I've also taken a moment to write down and post some thoughts on the 'Reply to All' vs. 'Reply to List' debate for mailing list messages.

Yay Brazil!. They're making it illegal to use DRM to prevent "fair dealing" with copyrighted works, or access to works which are in the public domain. It's also legal to "crack" DRM if you're only doing it for the purpose of "fair dealing".

So, for example, it would be legal for me to crack the DRM on the eBooks I buy, which is necessary just so that I can read them. Currently I have to break the law just to be able to buy and use eBooks.

UK citizens, go here and add your vote; it's very simple to register if you haven't already done so.

apenwarr:

What was wrong with the SOCKS server that SSH provides? Playing transparent proxy tricks is cute, but why not make it work using SOCKS and then it would be more generically useful?

Better still, you can use an otherwise unused corner of IPv6 address space for your dynamic proxying so you aren't messing with the client's Legacy IP routing at all.

My God, I've been vaguely aware of the HTML5 video train wreck but I hadn't realised just how much of a fucking abortion the rest of the HTML5 'standard' is.

I had the misfortune to read the section on character encodings over the weekend, and it almost made me lose my lunch.

Not only does it codify the crappy and unreliable practice of applying heuristics to guess character encodings, it also requires that a user agent deliberately ignore the explicitly specified character set in some cases — for example, text explicitly labelled as US-ASCII or ISO8859-1 MUST be rendered as if it were Windows-1252!

It justifies this idiocy, which it admits is a 'willful violation', on the basis that it aids compatibility with legacy content. By which of course it means "broken content", since this was never actually necessary for anyone who published content correctly even with older versions of HTML.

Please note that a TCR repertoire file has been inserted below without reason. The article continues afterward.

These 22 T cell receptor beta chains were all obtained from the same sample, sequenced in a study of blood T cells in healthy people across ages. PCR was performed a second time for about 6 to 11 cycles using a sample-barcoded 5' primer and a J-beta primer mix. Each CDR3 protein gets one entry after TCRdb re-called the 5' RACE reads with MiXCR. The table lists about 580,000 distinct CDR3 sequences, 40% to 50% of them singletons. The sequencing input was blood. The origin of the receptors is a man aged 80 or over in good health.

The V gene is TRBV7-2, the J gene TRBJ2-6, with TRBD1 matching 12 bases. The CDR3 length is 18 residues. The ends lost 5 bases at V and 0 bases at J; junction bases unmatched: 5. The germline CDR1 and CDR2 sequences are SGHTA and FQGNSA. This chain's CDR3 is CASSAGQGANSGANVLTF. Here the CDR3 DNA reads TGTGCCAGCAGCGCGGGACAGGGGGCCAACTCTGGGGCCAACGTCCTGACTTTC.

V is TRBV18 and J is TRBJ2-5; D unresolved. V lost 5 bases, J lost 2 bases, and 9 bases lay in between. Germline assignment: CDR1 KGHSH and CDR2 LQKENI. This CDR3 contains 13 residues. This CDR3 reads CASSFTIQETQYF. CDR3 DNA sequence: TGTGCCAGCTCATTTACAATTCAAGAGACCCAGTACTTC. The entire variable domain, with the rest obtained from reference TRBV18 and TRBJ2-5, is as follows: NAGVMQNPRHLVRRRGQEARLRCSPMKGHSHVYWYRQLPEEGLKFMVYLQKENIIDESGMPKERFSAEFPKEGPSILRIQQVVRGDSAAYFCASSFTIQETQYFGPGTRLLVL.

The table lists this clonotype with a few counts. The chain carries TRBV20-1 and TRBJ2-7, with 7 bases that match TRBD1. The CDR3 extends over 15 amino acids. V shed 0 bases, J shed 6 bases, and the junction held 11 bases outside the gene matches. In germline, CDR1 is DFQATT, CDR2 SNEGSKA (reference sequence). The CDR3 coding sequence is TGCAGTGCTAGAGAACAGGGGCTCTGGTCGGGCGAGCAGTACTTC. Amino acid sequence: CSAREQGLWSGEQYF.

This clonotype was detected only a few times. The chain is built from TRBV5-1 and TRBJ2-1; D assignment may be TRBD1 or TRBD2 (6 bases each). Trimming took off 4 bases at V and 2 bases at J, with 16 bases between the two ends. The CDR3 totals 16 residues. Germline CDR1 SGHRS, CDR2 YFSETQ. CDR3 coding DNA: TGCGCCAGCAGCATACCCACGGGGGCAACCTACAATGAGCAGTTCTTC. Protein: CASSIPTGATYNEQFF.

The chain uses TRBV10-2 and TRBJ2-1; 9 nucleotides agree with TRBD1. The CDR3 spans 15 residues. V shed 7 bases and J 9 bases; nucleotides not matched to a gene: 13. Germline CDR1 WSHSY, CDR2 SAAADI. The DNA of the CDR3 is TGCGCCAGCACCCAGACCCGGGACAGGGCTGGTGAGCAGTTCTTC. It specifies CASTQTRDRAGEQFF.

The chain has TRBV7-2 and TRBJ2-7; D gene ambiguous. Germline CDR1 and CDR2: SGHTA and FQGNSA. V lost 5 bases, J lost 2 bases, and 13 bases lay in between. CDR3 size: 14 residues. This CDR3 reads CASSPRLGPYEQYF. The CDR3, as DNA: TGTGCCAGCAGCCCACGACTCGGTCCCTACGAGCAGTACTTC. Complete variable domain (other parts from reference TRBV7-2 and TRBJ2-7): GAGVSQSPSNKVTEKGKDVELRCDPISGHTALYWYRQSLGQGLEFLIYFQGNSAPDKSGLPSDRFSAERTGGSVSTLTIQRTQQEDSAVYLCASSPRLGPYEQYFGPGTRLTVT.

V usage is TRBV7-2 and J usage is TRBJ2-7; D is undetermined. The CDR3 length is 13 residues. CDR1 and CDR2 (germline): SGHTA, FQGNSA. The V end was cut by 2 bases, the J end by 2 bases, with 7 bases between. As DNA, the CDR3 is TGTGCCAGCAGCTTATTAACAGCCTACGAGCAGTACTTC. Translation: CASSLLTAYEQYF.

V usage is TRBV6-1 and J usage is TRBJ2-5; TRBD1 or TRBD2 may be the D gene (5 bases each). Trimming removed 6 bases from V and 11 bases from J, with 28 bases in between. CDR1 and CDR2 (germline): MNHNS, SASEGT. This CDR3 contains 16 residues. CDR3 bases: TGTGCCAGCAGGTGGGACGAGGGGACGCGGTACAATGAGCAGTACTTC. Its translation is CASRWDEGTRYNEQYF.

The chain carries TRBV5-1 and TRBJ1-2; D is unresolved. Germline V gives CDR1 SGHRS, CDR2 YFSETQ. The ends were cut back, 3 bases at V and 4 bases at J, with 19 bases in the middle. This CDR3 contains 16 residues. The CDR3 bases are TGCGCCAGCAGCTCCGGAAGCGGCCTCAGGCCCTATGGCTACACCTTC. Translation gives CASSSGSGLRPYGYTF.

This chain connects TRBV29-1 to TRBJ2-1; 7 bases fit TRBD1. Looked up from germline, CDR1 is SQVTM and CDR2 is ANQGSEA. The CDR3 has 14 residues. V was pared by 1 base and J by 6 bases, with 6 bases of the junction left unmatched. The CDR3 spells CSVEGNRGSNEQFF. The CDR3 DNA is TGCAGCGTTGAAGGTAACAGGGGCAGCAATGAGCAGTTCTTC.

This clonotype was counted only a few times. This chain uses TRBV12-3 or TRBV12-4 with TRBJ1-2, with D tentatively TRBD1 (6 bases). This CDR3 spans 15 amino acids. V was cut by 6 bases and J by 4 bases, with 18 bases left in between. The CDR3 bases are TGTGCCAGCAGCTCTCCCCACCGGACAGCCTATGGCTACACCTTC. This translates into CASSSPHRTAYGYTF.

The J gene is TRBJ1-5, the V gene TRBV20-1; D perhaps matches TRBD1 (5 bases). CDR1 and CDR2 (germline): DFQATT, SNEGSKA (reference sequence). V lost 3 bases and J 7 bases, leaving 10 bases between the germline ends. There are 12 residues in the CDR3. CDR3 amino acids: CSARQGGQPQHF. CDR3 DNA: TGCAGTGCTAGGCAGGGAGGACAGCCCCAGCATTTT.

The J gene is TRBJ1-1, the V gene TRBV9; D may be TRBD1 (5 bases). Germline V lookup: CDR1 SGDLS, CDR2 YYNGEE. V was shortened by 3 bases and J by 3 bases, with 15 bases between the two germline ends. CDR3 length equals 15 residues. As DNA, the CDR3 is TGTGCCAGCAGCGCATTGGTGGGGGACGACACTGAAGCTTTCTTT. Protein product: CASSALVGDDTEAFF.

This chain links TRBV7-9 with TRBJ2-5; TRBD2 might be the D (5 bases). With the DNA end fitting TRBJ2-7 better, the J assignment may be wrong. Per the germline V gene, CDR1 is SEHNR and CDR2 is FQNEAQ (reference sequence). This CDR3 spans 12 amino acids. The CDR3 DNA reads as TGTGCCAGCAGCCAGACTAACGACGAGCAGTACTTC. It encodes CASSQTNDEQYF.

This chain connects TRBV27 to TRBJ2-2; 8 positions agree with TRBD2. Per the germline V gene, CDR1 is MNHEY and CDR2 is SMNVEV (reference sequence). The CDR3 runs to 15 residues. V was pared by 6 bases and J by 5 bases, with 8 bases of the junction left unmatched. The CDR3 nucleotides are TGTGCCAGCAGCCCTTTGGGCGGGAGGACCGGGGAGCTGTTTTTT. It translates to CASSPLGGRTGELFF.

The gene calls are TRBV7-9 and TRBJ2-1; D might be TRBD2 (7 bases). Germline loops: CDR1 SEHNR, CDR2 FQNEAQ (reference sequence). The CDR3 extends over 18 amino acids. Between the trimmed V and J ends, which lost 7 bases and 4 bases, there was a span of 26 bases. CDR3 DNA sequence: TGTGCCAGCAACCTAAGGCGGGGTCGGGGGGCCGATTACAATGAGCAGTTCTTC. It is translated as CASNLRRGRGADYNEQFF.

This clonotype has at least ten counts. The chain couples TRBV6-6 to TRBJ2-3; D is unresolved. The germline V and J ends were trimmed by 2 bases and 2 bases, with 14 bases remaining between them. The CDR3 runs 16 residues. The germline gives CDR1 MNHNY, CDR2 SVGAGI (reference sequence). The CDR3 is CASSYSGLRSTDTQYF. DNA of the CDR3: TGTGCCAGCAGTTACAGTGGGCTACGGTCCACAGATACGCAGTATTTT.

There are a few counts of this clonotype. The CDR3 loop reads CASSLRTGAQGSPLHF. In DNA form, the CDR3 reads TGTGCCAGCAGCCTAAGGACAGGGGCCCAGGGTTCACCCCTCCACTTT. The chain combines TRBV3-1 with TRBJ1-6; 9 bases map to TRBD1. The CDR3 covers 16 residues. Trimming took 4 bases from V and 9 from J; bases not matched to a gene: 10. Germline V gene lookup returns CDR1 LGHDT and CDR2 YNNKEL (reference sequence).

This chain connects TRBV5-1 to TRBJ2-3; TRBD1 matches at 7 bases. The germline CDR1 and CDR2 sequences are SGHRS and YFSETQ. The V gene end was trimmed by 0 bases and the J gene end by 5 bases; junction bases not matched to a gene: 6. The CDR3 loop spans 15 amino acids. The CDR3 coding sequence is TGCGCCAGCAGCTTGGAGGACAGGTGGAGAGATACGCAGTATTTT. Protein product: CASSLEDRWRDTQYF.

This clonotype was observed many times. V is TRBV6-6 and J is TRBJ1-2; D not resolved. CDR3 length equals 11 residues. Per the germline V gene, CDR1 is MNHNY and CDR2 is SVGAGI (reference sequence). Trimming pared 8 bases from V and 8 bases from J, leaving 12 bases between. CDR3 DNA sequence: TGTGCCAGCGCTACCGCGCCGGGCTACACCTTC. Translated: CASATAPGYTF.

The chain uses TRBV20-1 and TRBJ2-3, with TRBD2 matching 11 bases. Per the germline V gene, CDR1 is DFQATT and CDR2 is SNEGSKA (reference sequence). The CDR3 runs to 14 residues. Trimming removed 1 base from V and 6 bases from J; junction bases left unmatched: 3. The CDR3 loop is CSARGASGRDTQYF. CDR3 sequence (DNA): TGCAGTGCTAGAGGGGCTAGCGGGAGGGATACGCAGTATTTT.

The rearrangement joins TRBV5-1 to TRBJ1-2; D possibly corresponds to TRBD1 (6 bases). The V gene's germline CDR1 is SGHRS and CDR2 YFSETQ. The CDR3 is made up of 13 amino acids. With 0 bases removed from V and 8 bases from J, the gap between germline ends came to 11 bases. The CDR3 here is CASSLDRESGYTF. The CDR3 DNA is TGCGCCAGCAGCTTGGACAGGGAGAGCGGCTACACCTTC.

But that doesn't make any sense — surely legacy content won't be identifying itself as HTML5? It might be reasonable to do these stupid things for legacy content, but not HTML5. The complete mess we have with charset labelling is a prime example of where the RFC1122 §1.2.2 approach of being lenient in what you accept has turned out to be massively counter-productive — if we'd simply refused to make stupid guesses about character sets in the first place, then people would have actually started getting the labelling right.

The sensible approach to take with HTML5 would just have been to say "All content which identifies itself as HTML5 MUST be in the UTF-8 character encoding. A conforming user agent MUST NOT attempt to interpret content as if it has any other encoding; any invalid UTF-8 byte sequences MUST be shown using the Unicode replacement character U+FFFD (�) or equivalent."

Or, if we really must continue to permit the legacy crap 8-bit character sets, it should have said that the content MUST be in the character set specified in the HTTP Content-Type: header or equivalent <META> tag.

Keep the stupid heuristics for legacy content by all means, but it should be forbidden to render HTML5 content in a character set other than the one it is labelled with, and all invalid characters (including the C1 control characters in ISO8859-1 which in Windows-1252 would map to extra printable characters like the Euro sign) MUS be shown as U+FFFD (�). And then the people who publish broken crap would see that they're publishing broken crap, rather than thinking it's OK because the browser they use just happens to assume the same character set as the system they're publishing from.

To me, HTML5 looks less like a standard and more like a set of broken hackish kludges to work around the fact that people out there aren't actually capable of following a standard.

Eww, this country is uncivilised. Just got back to my hotel room and my clothing reeks of smoke. I'd almost forgotten how horrid that was.

mjg59 writes:
"If the offence was unintended, an apology should be cheap."